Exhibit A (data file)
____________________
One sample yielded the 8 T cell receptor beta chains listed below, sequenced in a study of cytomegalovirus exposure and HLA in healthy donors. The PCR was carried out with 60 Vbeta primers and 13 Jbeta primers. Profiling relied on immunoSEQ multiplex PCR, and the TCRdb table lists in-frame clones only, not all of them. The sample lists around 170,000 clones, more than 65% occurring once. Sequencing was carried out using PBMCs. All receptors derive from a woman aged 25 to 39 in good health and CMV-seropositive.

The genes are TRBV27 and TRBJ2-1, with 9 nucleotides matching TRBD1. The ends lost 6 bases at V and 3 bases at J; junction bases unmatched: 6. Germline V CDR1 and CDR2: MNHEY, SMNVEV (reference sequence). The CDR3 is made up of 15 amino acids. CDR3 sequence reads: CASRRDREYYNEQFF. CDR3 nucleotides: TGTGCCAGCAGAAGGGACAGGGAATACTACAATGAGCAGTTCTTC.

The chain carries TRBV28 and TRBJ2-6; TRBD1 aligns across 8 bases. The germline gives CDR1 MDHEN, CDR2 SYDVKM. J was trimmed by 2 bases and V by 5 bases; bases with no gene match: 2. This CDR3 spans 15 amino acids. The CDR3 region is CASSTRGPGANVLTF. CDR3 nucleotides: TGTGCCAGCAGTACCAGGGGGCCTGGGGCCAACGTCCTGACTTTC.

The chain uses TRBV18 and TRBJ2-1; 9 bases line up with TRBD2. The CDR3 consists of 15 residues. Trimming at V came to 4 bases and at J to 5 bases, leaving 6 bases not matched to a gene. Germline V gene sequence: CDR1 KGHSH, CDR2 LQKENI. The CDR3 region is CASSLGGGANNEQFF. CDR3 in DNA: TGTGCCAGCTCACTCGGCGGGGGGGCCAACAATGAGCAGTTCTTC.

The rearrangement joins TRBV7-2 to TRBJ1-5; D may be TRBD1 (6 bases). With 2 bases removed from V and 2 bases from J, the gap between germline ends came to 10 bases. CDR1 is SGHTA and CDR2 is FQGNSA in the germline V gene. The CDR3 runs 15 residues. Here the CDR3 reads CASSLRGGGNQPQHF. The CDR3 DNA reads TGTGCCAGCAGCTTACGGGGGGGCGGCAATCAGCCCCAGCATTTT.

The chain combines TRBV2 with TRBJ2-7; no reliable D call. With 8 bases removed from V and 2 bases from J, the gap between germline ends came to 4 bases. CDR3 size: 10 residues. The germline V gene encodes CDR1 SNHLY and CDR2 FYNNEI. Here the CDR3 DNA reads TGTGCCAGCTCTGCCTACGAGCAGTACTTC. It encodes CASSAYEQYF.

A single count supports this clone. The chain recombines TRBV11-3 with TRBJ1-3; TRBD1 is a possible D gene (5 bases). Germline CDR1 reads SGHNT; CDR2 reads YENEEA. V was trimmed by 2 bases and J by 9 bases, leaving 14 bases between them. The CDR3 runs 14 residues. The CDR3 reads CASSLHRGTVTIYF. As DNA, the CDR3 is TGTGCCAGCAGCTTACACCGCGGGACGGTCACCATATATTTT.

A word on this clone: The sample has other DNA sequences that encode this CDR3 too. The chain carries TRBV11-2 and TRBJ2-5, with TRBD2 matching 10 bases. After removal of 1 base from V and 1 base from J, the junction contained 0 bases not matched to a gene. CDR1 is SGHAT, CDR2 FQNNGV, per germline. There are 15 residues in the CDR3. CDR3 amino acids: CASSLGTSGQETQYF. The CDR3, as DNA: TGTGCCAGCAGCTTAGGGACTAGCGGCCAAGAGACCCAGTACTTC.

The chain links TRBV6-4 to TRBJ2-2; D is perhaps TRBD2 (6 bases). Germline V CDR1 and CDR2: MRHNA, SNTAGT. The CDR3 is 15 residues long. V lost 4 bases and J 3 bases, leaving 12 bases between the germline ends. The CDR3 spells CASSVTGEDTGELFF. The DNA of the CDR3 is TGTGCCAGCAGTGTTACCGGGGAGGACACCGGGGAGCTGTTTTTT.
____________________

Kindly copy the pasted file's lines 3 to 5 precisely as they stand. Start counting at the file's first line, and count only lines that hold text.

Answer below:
The chain carries TRBV28 and TRBJ2-6; TRBD1 aligns across 8 bases. The germline gives CDR1 MDHEN, CDR2 SYDVKM. J was trimmed by 2 bases and V by 5 bases; bases with no gene match: 2. This CDR3 spans 15 amino acids. The CDR3 region is CASSTRGPGANVLTF. CDR3 nucleotides: TGTGCCAGCAGTACCAGGGGGCCTGGGGCCAACGTCCTGACTTTC.

The chain uses TRBV18 and TRBJ2-1; 9 bases line up with TRBD2. The CDR3 consists of 15 residues. Trimming at V came to 4 bases and at J to 5 bases, leaving 6 bases not matched to a gene. Germline V gene sequence: CDR1 KGHSH, CDR2 LQKENI. The CDR3 region is CASSLGGGANNEQFF. CDR3 in DNA: TGTGCCAGCTCACTCGGCGGGGGGGCCAACAATGAGCAGTTCTTC.

The rearrangement joins TRBV7-2 to TRBJ1-5; D may be TRBD1 (6 bases). With 2 bases removed from V and 2 bases from J, the gap between germline ends came to 10 bases. CDR1 is SGHTA and CDR2 is FQGNSA in the germline V gene. The CDR3 runs 15 residues. Here the CDR3 reads CASSLRGGGNQPQHF. The CDR3 DNA reads TGTGCCAGCAGCTTACGGGGGGGCGGCAATCAGCCCCAGCATTTT.